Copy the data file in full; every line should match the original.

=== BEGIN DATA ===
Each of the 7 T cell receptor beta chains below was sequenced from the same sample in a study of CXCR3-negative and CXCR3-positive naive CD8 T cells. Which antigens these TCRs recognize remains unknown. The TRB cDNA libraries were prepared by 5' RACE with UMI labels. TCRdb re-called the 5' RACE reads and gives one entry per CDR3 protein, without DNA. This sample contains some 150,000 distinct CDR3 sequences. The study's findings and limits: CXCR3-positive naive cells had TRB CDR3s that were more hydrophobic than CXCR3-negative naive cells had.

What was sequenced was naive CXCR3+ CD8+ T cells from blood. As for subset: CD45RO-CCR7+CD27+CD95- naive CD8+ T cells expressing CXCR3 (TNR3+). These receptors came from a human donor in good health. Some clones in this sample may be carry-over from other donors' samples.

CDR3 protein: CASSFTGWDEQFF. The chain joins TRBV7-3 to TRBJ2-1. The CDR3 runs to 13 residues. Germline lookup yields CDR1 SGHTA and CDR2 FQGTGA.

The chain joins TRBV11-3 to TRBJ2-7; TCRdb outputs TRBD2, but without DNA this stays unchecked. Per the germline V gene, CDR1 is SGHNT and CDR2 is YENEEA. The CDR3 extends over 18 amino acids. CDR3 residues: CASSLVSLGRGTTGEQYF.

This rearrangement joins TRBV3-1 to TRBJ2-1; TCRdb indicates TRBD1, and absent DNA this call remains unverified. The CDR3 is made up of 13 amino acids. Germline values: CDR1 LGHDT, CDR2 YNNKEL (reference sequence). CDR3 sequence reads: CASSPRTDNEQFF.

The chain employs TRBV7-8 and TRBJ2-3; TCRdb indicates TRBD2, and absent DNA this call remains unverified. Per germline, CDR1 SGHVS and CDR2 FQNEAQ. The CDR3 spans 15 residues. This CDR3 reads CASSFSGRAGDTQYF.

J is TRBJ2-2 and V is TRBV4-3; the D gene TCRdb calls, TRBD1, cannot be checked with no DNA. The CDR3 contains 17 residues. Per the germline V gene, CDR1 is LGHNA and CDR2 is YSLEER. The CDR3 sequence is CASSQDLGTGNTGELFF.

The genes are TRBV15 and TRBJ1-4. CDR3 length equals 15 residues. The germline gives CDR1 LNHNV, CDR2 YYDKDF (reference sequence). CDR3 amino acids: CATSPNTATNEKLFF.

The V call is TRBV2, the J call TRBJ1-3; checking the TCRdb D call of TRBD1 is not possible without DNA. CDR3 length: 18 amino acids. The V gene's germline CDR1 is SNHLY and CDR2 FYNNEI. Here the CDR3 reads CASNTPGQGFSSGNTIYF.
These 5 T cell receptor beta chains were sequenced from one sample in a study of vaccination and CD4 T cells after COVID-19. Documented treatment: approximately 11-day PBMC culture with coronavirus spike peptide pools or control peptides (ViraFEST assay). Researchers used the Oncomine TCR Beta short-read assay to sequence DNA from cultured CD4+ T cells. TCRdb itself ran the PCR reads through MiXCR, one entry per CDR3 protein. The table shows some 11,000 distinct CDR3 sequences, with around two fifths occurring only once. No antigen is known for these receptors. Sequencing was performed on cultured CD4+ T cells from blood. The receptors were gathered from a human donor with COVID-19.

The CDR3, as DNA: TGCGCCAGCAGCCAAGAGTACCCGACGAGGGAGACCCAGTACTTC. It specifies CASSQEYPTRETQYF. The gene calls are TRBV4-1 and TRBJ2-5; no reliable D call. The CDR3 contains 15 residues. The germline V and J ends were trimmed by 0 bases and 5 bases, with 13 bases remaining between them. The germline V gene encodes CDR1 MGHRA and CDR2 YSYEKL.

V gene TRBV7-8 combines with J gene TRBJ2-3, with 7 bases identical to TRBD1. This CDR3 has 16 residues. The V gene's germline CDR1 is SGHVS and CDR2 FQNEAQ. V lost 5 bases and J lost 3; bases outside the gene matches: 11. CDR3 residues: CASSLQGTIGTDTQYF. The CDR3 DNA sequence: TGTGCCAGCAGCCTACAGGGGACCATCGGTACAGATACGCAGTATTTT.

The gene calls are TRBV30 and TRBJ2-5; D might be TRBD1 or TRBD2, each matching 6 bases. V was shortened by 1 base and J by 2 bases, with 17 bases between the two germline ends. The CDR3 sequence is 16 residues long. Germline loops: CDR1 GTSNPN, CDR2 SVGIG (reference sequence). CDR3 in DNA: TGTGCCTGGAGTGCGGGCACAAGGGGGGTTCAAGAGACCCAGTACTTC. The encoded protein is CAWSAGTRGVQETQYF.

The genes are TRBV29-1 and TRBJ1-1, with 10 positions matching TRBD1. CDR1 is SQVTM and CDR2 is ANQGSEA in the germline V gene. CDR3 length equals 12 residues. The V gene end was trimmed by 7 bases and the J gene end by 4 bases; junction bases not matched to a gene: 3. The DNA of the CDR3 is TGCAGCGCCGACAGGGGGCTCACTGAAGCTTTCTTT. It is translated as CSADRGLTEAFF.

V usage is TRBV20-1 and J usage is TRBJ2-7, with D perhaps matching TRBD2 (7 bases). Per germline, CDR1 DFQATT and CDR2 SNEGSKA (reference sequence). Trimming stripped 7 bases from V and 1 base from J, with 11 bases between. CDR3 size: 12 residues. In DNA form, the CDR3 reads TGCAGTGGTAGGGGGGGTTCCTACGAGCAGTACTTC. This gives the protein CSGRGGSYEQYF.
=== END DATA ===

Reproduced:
Each of the 7 T cell receptor beta chains below was sequenced from the same sample in a study of CXCR3-negative and CXCR3-positive naive CD8 T cells. Which antigens these TCRs recognize remains unknown. The TRB cDNA libraries were prepared by 5' RACE with UMI labels. TCRdb re-called the 5' RACE reads and gives one entry per CDR3 protein, without DNA. This sample contains some 150,000 distinct CDR3 sequences. The study's findings and limits: CXCR3-positive naive cells had TRB CDR3s that were more hydrophobic than CXCR3-negative naive cells had.

What was sequenced was naive CXCR3+ CD8+ T cells from blood. As for subset: CD45RO-CCR7+CD27+CD95- naive CD8+ T cells expressing CXCR3 (TNR3+). These receptors came from a human donor in good health. Some clones in this sample may be carry-over from other donors' samples.

CDR3 protein: CASSFTGWDEQFF. The chain joins TRBV7-3 to TRBJ2-1. The CDR3 runs to 13 residues. Germline lookup yields CDR1 SGHTA and CDR2 FQGTGA.

The chain joins TRBV11-3 to TRBJ2-7; TCRdb outputs TRBD2, but without DNA this stays unchecked. Per the germline V gene, CDR1 is SGHNT and CDR2 is YENEEA. The CDR3 extends over 18 amino acids. CDR3 residues: CASSLVSLGRGTTGEQYF.

This rearrangement joins TRBV3-1 to TRBJ2-1; TCRdb indicates TRBD1, and absent DNA this call remains unverified. The CDR3 is made up of 13 amino acids. Germline values: CDR1 LGHDT, CDR2 YNNKEL (reference sequence). CDR3 sequence reads: CASSPRTDNEQFF.

The chain employs TRBV7-8 and TRBJ2-3; TCRdb indicates TRBD2, and absent DNA this call remains unverified. Per germline, CDR1 SGHVS and CDR2 FQNEAQ. The CDR3 spans 15 residues. This CDR3 reads CASSFSGRAGDTQYF.

J is TRBJ2-2 and V is TRBV4-3; the D gene TCRdb calls, TRBD1, cannot be checked with no DNA. The CDR3 contains 17 residues. Per the germline V gene, CDR1 is LGHNA and CDR2 is YSLEER. The CDR3 sequence is CASSQDLGTGNTGELFF.

The genes are TRBV15 and TRBJ1-4. CDR3 length equals 15 residues. The germline gives CDR1 LNHNV, CDR2 YYDKDF (reference sequence). CDR3 amino acids: CATSPNTATNEKLFF.

The V call is TRBV2, the J call TRBJ1-3; checking the TCRdb D call of TRBD1 is not possible without DNA. CDR3 length: 18 amino acids. The V gene's germline CDR1 is SNHLY and CDR2 FYNNEI. Here the CDR3 reads CASNTPGQGFSSGNTIYF.
These 5 T cell receptor beta chains were sequenced from one sample in a study of vaccination and CD4 T cells after COVID-19. Documented treatment: approximately 11-day PBMC culture with coronavirus spike peptide pools or control peptides (ViraFEST assay). Researchers used the Oncomine TCR Beta short-read assay to sequence DNA from cultured CD4+ T cells. TCRdb itself ran the PCR reads through MiXCR, one entry per CDR3 protein. The table shows some 11,000 distinct CDR3 sequences, with around two fifths occurring only once. No antigen is known for these receptors. Sequencing was performed on cultured CD4+ T cells from blood. The receptors were gathered from a human donor with COVID-19.

The CDR3, as DNA: TGCGCCAGCAGCCAAGAGTACCCGACGAGGGAGACCCAGTACTTC. It specifies CASSQEYPTRETQYF. The gene calls are TRBV4-1 and TRBJ2-5; no reliable D call. The CDR3 contains 15 residues. The germline V and J ends were trimmed by 0 bases and 5 bases, with 13 bases remaining between them. The germline V gene encodes CDR1 MGHRA and CDR2 YSYEKL.

V gene TRBV7-8 combines with J gene TRBJ2-3, with 7 bases identical to TRBD1. This CDR3 has 16 residues. The V gene's germline CDR1 is SGHVS and CDR2 FQNEAQ. V lost 5 bases and J lost 3; bases outside the gene matches: 11. CDR3 residues: CASSLQGTIGTDTQYF. The CDR3 DNA sequence: TGTGCCAGCAGCCTACAGGGGACCATCGGTACAGATACGCAGTATTTT.

The gene calls are TRBV30 and TRBJ2-5; D might be TRBD1 or TRBD2, each matching 6 bases. V was shortened by 1 base and J by 2 bases, with 17 bases between the two germline ends. The CDR3 sequence is 16 residues long. Germline loops: CDR1 GTSNPN, CDR2 SVGIG (reference sequence). CDR3 in DNA: TGTGCCTGGAGTGCGGGCACAAGGGGGGTTCAAGAGACCCAGTACTTC. The encoded protein is CAWSAGTRGVQETQYF.

The genes are TRBV29-1 and TRBJ1-1, with 10 positions matching TRBD1. CDR1 is SQVTM and CDR2 is ANQGSEA in the germline V gene. CDR3 length equals 12 residues. The V gene end was trimmed by 7 bases and the J gene end by 4 bases; junction bases not matched to a gene: 3. The DNA of the CDR3 is TGCAGCGCCGACAGGGGGCTCACTGAAGCTTTCTTT. It is translated as CSADRGLTEAFF.

V usage is TRBV20-1 and J usage is TRBJ2-7, with D perhaps matching TRBD2 (7 bases). Per germline, CDR1 DFQATT and CDR2 SNEGSKA (reference sequence). Trimming stripped 7 bases from V and 1 base from J, with 11 bases between. CDR3 size: 12 residues. In DNA form, the CDR3 reads TGCAGTGGTAGGGGGGGTTCCTACGAGCAGTACTTC. This gives the protein CSGRGGSYEQYF.